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How many 'other Fergusons' are there?

To some extent, that’s a question answered only under the stress of events. But numbers tracked by the US Census Bureau hint at stark racial imbalances that persist.

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What happened in Ferguson could happen elsewhere in America.

That’s the message from experts on race relations and from an analysis of census data about American cities following the protests in the St. Louis suburb that erupted after the shooting death of an unarmed black 18-year-old at the hands of a white police officer.

Ferguson, Mo., may be an extreme example, but it’s part of a larger pattern in which many US communities have police forces that don’t come close to mirroring the racial composition of the populations they serve. Even where Ferguson-style gaps between the police and wider community don’t exist, it’s common across the United States for blacks to feel that the criminal-justice system is stacked against them and that political power eludes them.

What that means is that, despite the real progress the nation has made on race relations, another tragic occurrence similar to the killing of Michael Brown in Ferguson could spark street protests in other US cities.

How many “other Fergusons” are there in America?

To some extent, that’s a question answered only under the stress of events. But numbers tracked by the US Census Bureau hint at stark racial imbalances that persist.

“I would argue that there are hundreds of potential Fergusons throughout the United States,” says Matthew Whitaker, director of the Center for the Study of Race and Democracy at Arizona State University in Phoenix. “It only takes a gunshot or a death for these simmering feelings to emerge.”

From Ann Arbor, Mich., to Roanoke, Va., some metro areas show up in the 2010 Census database as having no black police officers, even though blacks account for 10 percent or more of their populations.

More common are metro areas such as Atlantic City, N.J., where non-Hispanic blacks are represented on the police force (3 percent in this case) but are a considerably higher share of the overall population (16 percent). Other cities in this category include New Haven, Conn.; Cleveland; and Portland, Ore.

Even in the many metro areas where racial imbalances aren’t so visible, African-Americans are generally concerned about things such as racial bias in policing and criminal justice.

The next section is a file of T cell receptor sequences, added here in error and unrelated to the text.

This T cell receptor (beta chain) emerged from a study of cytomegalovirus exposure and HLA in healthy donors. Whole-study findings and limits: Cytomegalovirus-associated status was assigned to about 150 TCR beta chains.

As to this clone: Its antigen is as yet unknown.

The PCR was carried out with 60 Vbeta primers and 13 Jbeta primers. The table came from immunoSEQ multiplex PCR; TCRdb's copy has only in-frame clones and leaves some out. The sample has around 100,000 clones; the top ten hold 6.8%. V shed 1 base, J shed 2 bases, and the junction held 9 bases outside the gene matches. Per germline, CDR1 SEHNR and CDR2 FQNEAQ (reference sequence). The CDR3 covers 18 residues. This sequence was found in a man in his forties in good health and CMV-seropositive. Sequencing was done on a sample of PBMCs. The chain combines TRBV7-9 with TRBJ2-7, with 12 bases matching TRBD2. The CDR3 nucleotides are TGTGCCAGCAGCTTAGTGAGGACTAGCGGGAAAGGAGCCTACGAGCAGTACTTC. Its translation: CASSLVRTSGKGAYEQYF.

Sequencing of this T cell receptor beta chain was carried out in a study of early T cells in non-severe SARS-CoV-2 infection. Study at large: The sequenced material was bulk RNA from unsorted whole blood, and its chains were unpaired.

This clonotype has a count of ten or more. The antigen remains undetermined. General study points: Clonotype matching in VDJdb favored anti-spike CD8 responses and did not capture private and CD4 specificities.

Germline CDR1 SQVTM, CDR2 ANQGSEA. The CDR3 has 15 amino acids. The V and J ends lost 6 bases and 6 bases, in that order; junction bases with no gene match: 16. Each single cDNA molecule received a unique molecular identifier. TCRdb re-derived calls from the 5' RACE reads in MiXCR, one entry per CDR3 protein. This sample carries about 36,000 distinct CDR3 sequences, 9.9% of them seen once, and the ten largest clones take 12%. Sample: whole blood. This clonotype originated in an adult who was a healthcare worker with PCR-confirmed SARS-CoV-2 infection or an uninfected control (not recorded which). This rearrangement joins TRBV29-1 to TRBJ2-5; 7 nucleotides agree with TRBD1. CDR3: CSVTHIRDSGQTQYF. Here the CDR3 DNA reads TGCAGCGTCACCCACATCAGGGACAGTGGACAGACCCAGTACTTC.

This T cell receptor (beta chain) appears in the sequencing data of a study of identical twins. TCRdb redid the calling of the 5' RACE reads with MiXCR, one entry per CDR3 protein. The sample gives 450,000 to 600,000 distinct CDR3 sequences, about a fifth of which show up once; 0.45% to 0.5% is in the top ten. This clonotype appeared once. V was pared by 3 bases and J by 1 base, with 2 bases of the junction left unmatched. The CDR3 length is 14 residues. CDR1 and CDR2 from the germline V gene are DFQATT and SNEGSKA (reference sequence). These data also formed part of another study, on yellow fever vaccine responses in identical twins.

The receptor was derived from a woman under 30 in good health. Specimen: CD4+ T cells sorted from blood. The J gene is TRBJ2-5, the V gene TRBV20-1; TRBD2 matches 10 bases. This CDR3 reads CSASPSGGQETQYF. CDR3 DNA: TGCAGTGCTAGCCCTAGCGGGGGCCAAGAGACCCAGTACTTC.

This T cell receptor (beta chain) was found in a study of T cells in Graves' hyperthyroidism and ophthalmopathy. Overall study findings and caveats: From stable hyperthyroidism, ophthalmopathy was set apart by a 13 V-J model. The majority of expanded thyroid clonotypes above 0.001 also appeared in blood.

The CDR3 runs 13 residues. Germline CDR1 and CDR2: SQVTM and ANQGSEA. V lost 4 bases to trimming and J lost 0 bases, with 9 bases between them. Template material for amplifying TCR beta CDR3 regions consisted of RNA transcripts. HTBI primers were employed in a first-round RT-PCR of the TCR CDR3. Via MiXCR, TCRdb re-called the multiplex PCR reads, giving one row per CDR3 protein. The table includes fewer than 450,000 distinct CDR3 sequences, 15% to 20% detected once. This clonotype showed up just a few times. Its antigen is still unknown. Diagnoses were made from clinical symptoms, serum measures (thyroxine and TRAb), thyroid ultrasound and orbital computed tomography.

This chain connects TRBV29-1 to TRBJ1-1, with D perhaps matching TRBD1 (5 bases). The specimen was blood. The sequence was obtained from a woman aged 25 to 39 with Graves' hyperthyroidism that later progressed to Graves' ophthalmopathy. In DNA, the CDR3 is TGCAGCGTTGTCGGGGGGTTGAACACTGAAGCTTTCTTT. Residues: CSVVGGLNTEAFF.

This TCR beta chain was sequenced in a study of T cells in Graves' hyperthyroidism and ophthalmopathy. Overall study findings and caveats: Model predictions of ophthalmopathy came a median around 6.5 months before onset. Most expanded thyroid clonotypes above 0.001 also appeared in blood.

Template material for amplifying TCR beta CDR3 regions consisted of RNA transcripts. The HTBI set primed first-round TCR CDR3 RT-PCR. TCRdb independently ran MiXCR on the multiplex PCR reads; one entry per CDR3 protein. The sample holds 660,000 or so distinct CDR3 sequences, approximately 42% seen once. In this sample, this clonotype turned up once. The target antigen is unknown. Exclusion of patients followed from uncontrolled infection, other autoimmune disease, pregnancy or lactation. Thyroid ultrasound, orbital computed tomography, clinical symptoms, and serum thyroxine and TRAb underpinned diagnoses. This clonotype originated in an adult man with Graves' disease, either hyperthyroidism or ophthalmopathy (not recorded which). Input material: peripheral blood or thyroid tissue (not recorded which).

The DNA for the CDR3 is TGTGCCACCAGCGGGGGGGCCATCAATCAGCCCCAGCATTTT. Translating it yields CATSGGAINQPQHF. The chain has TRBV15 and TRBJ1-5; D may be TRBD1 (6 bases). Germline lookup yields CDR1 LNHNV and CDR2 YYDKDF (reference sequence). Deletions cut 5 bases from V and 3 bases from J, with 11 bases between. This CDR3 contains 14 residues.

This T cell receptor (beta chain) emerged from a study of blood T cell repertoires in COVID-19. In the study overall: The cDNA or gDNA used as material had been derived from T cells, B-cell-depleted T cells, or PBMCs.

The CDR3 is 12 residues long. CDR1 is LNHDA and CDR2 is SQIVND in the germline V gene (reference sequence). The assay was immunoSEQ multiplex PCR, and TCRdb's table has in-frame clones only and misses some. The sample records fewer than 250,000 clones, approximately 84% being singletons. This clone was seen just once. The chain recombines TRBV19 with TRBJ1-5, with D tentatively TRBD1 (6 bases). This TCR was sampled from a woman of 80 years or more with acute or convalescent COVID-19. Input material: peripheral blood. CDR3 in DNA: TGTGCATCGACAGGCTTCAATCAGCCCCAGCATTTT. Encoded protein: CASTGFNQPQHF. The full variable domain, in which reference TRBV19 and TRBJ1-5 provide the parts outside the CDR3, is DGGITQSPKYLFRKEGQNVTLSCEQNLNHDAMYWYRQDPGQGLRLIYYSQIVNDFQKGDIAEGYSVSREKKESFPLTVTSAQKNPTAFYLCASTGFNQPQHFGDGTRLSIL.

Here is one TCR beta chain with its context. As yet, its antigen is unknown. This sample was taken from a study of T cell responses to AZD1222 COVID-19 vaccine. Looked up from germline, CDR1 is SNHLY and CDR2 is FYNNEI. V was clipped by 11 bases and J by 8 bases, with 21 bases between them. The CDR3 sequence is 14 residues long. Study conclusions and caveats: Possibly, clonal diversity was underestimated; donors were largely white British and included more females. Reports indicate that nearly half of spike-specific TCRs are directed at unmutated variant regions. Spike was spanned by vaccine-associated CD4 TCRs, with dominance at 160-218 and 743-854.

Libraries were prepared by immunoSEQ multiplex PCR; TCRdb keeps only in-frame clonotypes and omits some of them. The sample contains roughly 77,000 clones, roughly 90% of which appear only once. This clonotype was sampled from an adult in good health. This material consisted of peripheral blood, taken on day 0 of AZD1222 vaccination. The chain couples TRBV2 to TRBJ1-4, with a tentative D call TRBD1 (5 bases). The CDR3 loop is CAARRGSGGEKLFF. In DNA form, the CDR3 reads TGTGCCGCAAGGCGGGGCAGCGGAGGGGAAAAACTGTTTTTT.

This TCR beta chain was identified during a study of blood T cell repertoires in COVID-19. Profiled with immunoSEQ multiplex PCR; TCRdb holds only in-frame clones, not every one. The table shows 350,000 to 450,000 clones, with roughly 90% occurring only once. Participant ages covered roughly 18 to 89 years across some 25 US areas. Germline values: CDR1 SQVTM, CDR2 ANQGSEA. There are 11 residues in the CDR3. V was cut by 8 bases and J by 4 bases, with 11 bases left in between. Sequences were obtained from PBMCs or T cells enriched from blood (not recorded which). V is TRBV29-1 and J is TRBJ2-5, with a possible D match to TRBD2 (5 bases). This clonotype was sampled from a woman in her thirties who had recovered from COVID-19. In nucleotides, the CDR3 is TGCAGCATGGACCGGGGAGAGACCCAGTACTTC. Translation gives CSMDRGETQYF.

Perceptions of unfairness are widespread. In a 2013 poll five decades after Martin Luther King’s “I have a dream” speech, 7 in 10 blacks said they were treated less fairly in courts and by police than whites. Half said the same about their experience in the job market and in voting, and economic data indicate higher poverty rates among blacks and a significant income gap when compared with whites.

All this suggests that, although the events in Ferguson shook an era of relative racial calm, potentially explosive conditions exist in numerous other places.

“Could it happen elsewhere? Yes,” says Christine Marie Sierra, a University of New Mexico political scientist who focuses on issues of race, ethnicity, and gender. The problem, she says, is a shortfall of both political empowerment and economic equality for people of color.

“There are many places across our country where such despair and inequality could erupt again in protest,” Ms. Sierra says.

Ferguson was an extreme example, judging by some much-publicized numbers. The suburb of 21,000 has evolved to be two-thirds black in overall population, yet its mayor and most city council members are white. Responding to protests and looting after Mr. Brown’s death was a police force of 53, only three of whom were black.

The racial gaps aren’t always that dramatic, according to census data that cover 602 communities with 50,000 or more residents. In most of these cities, blacks either have a much smaller share of the population than in Ferguson, a larger black representation on the police force, or both.

But if the racial divides are often less wide than in Ferguson, they are significant, nonetheless. Consider the census data on people who work in positions of authority in local government – city officials and administrators. (The census doesn’t track the racial composition of city councils.)

In 51 metro areas with populations above 1 million in the census tracking, none showed blacks occupying a share of these positions equal to their share of the population. It’s common in places from Memphis, Tenn., to Philadelphia for blacks to be underrepresented by about half.

Nor are the racial gaps all about blacks and whites. Although events in Ferguson focused the nation on black-white relations, the census data show similar gaps for Latino representation.

Some communities have realized that having a diverse police force is a good thing, “without having their arms twisted,” Mr. Whitaker says. In other cases, progress has come by court order.

 
 
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